In 2003, California was asked to come up with ways to reduce its dependence on the river. As part of the Quantification Settlement Agreement (QSA), the Imperial Irrigation District (IID), which gets a significant annual allotment of the river water for the region’s farm sector, agreed to reduce water use by employing irrigation efficiencies (and for some time, fallowing land). Those savings would be transferred to the San Diego Water Authority, in the largest farm-to-city sale of its kind in the U.S. The deal is good for 35–75 years and deliveries will reach 200,000 acre-feet (about 247 million cubic meters) a year.

But with IID farmers becoming more water efficient, that means less runoff to feed the Salton Sea. So an agreement was made for IID to transfer its water savings to the Salton Sea until the end of 2017, at which point the state would assume responsibility for mitigation of the diminishing lake.

But the state’s mitigation plans stalled and now the 2017 deadline is around the corner.

To compound the problem, California, which has senior rights to Colorado River water among the states that share the water, has offered recently to voluntarily give up about 8 percent of the water to keep Lake Mead from dipping too low and threatening water supplies to the Southwestern U.S., and the Hoover Dam’s hydroelectric capacity.

“The Colorado River agreement is important and it affects water shortages for millions of people,” said Mike Lynes, director of public policy for Audubon California. “What we are saying is while it’s important, it has to include solutions for the Salton Sea as well.”

Audubon thinks this most recent agreement simply trades one set of problems for another, by neglecting the dire needs of the Salton Sea.

“What we want from the agreement is that it should not create a circumstance where less water goes to the Salton Sea without a budget and firm plan to address impact. We don’t want a repeat of the 2003 QSA,” Lynes said.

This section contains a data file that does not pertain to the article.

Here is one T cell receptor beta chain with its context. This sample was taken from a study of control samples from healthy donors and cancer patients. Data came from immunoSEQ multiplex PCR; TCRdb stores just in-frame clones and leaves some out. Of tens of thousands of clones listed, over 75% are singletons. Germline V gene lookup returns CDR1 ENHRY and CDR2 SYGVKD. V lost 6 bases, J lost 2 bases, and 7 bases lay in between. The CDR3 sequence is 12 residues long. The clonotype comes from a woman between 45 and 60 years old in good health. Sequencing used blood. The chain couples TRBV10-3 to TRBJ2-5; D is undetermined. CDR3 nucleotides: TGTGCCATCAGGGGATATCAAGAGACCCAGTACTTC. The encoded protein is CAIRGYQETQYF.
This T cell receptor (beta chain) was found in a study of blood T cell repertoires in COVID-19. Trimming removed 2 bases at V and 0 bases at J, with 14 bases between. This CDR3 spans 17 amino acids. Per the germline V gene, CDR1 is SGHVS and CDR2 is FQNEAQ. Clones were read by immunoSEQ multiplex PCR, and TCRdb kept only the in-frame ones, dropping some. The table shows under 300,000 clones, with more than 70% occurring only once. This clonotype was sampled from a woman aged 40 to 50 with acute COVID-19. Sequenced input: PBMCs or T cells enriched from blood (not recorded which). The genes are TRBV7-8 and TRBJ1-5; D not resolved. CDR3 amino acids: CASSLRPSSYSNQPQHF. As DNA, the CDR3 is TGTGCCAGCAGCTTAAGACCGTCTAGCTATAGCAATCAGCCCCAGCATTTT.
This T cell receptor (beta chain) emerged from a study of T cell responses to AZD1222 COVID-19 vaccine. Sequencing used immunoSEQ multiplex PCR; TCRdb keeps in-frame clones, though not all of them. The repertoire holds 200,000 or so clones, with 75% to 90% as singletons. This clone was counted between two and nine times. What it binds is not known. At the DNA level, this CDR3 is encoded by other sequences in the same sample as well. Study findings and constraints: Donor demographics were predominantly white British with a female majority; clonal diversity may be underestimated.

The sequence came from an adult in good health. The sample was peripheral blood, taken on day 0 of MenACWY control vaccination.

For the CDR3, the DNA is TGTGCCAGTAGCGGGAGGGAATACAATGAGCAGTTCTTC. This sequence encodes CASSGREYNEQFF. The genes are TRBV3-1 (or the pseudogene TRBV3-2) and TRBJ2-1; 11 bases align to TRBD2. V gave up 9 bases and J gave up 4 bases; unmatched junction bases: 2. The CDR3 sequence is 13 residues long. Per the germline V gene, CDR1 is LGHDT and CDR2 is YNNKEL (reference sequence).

The state’s original mitigation plan had a big budget of $9 billion, but circumstances changed with the Great Recession of 2007 onward and the plan had to be scaled back. Smaller projects were planned with much ado, but they stalled until this June, when the state legislature approved $80.5 million to actually begin construction on the Red Hill Bay Restoration Project and other measures.

Lynes has a dim view on the current status of mitigation measures and the long delays.

“We are looking at playa (lakebed) exposure of 75,000 acres [30,300 hectares], and up to 100,000 acres [40,500 hectares] over the next 30 years or so as the Salton Sea continues to shrink,” he said. “Right now there are no projects on the ground to create new habitat or control dust.”

In a 2014 report, the global water think-tank the Pacific Institute said inaction in addressing the Salton Sea’s problems could end up costing as much as $70 billion over 30 years.

A top concern is the effects on air quality from dust.

“Air quality is an issue in the region, because of particulate matter from dust,” said Roya Bahreini, an atmospheric scientist with the University of California, Riverside, who has been studying the area’s air quality.

While the water levels in the sea won’t go back to previous levels, she says it’s important to install dust-control measures, and that the state could borrow pointers from other places such as Owens Lake, where mitigation measures – for instance, planting certain grasses – have worked to reduce dust.

Dust emissions from the dried-up lakebed have so far contributed 25 percent of the PM10, a kind of particulate matter, found in the region’s air by her calculations, and she expects this will increase unless mitigation measures are put in place soon.

“Smaller projects are definitely a good idea, but these projects are taking too long to get done and we need to be thinking of the next wave of projects that need to be implemented,” Lynes said. “The sea is going to be receding extremely fast, so projects to address impacts need to be sped up.”